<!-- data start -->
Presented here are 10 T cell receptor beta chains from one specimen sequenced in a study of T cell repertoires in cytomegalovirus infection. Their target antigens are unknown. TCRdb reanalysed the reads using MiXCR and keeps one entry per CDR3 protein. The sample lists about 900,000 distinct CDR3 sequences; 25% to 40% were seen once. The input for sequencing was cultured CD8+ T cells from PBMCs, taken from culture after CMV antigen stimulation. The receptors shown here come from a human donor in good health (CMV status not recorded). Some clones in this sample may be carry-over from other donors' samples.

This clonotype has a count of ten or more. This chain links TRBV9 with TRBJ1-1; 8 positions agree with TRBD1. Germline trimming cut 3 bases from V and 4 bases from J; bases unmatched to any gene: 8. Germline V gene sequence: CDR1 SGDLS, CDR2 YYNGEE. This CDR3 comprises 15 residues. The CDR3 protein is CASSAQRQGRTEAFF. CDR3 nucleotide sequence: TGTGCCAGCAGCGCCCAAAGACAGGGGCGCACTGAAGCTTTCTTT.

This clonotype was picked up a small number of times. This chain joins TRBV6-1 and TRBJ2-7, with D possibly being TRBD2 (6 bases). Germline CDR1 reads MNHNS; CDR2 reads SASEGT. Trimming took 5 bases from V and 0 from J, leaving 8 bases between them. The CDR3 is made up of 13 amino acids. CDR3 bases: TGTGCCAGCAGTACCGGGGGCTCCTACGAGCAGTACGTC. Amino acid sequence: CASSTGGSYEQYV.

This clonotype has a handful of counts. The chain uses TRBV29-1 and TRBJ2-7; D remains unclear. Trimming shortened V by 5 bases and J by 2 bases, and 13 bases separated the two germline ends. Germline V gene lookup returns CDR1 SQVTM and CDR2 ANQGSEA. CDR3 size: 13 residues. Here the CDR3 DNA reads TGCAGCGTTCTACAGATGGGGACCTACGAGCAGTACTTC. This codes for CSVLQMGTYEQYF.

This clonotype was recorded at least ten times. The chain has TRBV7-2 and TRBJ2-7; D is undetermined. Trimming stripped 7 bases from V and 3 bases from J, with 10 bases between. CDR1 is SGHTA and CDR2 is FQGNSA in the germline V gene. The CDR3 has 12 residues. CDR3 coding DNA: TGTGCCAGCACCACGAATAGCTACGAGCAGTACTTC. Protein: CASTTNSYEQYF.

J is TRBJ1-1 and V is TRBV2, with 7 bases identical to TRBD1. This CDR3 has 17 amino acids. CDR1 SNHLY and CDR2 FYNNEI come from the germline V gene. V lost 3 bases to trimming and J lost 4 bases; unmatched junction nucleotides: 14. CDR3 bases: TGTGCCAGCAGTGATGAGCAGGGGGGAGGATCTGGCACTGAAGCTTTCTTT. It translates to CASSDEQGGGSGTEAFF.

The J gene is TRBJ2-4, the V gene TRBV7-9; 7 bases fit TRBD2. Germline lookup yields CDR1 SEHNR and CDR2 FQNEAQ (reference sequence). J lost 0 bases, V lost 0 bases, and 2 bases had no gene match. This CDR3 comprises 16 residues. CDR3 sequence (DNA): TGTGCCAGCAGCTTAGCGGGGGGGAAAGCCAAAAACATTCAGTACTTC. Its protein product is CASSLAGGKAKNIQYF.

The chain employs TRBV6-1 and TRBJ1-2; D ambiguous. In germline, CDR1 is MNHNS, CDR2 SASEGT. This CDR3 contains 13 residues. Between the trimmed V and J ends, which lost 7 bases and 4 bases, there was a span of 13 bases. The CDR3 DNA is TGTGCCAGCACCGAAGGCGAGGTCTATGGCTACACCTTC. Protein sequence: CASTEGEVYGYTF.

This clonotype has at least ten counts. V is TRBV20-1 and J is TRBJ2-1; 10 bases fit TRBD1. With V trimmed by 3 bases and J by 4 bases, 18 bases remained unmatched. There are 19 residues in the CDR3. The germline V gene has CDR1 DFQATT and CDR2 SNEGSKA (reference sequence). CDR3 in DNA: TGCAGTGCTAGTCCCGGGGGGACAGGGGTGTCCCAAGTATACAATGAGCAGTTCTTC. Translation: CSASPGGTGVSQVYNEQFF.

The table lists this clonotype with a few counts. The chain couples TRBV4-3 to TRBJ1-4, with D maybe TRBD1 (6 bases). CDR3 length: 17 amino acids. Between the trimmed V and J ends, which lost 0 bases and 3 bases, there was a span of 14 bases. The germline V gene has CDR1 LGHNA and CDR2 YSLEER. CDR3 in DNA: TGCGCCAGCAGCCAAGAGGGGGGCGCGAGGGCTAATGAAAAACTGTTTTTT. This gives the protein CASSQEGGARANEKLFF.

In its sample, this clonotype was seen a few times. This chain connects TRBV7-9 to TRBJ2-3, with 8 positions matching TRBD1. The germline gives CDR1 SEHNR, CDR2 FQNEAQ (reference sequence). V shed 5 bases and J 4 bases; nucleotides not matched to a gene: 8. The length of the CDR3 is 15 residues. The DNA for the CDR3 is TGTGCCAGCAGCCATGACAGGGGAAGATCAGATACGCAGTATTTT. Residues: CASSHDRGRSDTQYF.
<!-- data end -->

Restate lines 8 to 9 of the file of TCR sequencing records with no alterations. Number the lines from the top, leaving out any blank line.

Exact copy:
The chain employs TRBV6-1 and TRBJ1-2; D ambiguous. In germline, CDR1 is MNHNS, CDR2 SASEGT. This CDR3 contains 13 residues. Between the trimmed V and J ends, which lost 7 bases and 4 bases, there was a span of 13 bases. The CDR3 DNA is TGTGCCAGCACCGAAGGCGAGGTCTATGGCTACACCTTC. Protein sequence: CASTEGEVYGYTF.

This clonotype has at least ten counts. V is TRBV20-1 and J is TRBJ2-1; 10 bases fit TRBD1. With V trimmed by 3 bases and J by 4 bases, 18 bases remained unmatched. There are 19 residues in the CDR3. The germline V gene has CDR1 DFQATT and CDR2 SNEGSKA (reference sequence). CDR3 in DNA: TGCAGTGCTAGTCCCGGGGGGACAGGGGTGTCCCAAGTATACAATGAGCAGTTCTTC. Translation: CSASPGGTGVSQVYNEQFF.